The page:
PublisherSpringer
Pages381-388
ISBN (Electronic)978-3-319-40247-5
ISBN (Print)978-3-319-40246-8
DOIs
Publication statusPublished - 17 Jul 2016
Event7th International Conference on Digital Human Modeling, DHM 2016: Applications in Health, Safety, Ergonomics and Risk Management - Toronto, Canada
Duration: 17 Jul 201622 Jul 2016
Conference number: 7

Publication series

NameLecture Notes in Computer Science
PublisherSpringer
Volume9745
ISSN (Print)0302-9743
ISSN (Electronic)1611-3349

Conference

Conference7th International Conference on Digital Human Modeling, DHM 2016
Abbreviated titleDHM
CountryCanada
CityToronto
Period17/07/1622/07/16

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Nurses
Anti-Bacterial Agents
Physicians
Research Personnel

Keywords

  • IR-100946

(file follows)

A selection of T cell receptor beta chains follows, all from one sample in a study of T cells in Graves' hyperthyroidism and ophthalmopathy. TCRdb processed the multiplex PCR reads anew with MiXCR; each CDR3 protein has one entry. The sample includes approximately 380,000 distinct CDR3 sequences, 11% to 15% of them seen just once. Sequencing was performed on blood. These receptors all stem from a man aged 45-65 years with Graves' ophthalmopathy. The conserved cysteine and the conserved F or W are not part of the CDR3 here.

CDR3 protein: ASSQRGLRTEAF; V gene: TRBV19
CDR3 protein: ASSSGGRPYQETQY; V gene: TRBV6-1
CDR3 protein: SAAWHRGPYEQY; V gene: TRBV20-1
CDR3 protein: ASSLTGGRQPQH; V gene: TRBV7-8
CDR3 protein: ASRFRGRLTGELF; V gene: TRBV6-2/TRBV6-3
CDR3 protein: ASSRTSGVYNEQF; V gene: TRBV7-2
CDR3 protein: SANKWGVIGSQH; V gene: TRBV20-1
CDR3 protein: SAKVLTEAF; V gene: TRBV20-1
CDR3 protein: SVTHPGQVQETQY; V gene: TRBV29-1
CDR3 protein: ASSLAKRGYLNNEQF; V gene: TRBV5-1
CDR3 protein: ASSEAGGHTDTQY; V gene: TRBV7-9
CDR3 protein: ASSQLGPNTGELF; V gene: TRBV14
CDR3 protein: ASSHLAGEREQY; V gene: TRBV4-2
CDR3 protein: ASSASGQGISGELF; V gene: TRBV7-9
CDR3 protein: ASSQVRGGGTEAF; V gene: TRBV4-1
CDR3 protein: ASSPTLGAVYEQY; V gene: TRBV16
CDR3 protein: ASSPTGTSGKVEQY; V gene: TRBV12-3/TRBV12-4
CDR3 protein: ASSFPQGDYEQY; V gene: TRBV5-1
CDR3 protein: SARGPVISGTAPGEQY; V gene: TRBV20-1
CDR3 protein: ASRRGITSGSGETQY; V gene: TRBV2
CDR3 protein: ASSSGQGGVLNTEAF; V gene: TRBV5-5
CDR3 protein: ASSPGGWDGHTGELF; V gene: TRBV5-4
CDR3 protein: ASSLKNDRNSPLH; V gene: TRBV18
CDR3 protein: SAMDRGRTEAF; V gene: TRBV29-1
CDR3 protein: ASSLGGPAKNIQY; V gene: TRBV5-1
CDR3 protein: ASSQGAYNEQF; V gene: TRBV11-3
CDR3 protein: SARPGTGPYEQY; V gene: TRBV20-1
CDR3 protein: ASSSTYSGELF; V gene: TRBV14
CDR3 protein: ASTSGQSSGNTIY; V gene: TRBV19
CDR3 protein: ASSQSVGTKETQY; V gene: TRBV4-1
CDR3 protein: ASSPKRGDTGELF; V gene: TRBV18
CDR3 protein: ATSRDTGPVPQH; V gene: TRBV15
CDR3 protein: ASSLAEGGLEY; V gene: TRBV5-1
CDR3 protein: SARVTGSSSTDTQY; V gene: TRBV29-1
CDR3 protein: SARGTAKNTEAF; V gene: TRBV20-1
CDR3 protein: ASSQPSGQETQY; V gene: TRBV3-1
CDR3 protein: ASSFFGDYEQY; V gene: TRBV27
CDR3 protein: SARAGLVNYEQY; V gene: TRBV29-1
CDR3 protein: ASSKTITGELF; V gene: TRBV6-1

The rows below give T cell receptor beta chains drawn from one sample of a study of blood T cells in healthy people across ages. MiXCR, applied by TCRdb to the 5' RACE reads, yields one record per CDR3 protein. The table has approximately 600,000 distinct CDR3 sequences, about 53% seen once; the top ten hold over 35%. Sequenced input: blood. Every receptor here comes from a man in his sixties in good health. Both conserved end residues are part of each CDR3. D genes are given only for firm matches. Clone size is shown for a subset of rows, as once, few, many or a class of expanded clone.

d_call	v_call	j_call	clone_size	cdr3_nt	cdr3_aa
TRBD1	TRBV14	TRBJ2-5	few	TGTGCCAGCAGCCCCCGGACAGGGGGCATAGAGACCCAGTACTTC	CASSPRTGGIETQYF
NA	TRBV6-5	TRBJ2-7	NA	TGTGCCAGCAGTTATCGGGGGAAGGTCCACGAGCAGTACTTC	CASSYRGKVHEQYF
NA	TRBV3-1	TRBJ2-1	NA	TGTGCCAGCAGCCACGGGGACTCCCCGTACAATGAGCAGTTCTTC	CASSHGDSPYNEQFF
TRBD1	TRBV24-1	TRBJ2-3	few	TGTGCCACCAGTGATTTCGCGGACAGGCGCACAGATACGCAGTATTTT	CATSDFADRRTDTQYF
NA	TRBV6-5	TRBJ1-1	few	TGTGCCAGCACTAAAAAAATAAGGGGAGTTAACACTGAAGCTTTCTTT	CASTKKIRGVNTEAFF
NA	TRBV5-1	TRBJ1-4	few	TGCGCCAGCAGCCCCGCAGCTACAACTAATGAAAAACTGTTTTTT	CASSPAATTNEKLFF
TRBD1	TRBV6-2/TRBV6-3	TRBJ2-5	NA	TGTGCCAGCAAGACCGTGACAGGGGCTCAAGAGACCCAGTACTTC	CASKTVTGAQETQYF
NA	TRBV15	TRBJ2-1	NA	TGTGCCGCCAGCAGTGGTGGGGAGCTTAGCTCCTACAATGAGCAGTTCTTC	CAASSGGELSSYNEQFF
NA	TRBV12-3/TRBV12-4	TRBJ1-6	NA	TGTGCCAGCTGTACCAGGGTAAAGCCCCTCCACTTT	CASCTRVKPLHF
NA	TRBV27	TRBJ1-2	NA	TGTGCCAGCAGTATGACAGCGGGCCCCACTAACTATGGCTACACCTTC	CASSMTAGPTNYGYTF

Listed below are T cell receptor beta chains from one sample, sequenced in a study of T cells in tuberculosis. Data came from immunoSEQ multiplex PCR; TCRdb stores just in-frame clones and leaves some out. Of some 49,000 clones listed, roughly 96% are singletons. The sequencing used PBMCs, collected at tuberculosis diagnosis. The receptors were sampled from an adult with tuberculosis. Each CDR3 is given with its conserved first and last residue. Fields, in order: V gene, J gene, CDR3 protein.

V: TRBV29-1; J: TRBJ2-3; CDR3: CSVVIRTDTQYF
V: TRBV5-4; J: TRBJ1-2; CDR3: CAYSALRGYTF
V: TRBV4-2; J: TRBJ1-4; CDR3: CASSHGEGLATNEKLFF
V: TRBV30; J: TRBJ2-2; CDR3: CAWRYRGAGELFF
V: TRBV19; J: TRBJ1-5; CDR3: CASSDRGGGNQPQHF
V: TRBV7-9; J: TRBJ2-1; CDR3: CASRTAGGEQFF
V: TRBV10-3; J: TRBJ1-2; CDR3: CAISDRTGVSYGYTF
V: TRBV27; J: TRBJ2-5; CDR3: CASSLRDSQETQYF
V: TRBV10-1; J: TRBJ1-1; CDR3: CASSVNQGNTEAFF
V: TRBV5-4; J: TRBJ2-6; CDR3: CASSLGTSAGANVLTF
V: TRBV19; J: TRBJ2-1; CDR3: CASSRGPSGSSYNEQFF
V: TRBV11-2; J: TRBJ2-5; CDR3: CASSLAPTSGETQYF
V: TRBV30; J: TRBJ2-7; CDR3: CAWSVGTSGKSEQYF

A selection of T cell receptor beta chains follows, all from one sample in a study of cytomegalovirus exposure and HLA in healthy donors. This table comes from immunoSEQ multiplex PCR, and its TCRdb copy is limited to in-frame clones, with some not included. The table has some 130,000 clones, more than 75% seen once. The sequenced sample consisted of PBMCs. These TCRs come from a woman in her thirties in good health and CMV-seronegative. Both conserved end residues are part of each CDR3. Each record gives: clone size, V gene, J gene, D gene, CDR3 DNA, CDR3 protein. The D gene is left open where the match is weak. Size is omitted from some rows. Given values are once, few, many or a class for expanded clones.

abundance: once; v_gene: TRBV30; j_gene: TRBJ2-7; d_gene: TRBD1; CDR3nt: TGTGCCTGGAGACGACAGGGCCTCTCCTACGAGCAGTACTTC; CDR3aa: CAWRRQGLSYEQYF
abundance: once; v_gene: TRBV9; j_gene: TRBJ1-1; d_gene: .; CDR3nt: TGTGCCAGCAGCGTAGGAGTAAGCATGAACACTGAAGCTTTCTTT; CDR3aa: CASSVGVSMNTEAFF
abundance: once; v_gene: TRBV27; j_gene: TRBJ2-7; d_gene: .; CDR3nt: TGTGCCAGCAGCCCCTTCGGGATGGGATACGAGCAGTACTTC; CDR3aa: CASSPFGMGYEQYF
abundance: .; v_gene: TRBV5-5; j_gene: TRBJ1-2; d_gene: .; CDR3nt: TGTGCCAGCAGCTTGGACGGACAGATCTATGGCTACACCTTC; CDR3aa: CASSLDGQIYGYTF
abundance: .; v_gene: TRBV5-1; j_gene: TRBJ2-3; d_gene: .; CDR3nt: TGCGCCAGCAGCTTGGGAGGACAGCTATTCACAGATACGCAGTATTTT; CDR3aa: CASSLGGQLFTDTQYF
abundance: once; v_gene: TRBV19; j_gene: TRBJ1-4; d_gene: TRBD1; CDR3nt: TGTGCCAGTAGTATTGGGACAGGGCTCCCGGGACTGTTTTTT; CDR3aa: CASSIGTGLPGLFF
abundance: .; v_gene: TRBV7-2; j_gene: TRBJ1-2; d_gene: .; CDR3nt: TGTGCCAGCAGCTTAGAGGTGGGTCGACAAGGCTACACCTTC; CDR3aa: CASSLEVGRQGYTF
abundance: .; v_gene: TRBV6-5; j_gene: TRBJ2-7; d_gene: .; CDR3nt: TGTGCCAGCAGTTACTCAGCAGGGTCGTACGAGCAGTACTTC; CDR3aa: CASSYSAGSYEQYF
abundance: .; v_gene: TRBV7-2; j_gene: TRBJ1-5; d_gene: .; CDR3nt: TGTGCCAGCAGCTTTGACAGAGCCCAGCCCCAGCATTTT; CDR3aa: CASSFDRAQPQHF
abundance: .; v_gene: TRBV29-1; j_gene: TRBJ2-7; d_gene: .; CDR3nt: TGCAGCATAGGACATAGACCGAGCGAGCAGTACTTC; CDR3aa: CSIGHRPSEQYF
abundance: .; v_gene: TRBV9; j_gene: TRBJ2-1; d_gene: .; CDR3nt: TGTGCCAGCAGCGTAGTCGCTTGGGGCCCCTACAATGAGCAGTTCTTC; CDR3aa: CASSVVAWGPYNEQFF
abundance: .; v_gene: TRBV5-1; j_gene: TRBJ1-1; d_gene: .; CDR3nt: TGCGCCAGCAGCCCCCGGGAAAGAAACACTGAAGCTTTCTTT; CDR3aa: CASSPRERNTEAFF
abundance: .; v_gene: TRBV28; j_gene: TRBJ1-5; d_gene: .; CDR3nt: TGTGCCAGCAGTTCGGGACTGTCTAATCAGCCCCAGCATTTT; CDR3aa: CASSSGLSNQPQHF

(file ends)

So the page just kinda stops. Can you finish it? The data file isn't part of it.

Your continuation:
• METIS-317504

Cite this

Wentzel, J., Beerlage-de Jong, N., & van der Geest, T. (2016). Redesign Based on Card Sorting: How Universally Applicable are Card Sort Results? In V. G. Duffy (Ed.), Digital Human Modeling: Applications in Health, Safety, Ergonomics and Risk Management: 7th International Conference, DHM 2016, Held as Part of HCI International 2016, Toronto, ON, Canada, July 17-22, 2016, Proceedings (pp. 381-388). (Lecture Notes in Computer Science; Vol. 9745). Cham: Springer. https://doi.org/10.1007/978-3-319-40247-5_38
Wentzel, Jobke ; Beerlage-de Jong, Nienke ; van der Geest, Thea. / Redesign Based on Card Sorting: How Universally Applicable are Card Sort Results?. Digital Human Modeling: Applications in Health, Safety, Ergonomics and Risk Management: 7th International Conference, DHM 2016, Held as Part of HCI International 2016, Toronto, ON, Canada, July 17-22, 2016, Proceedings. editor / Vincent G. Duffy. Cham : Springer, 2016. pp. 381-388 (Lecture Notes in Computer Science).
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title = "Redesign Based on Card Sorting: How Universally Applicable are Card Sort Results?",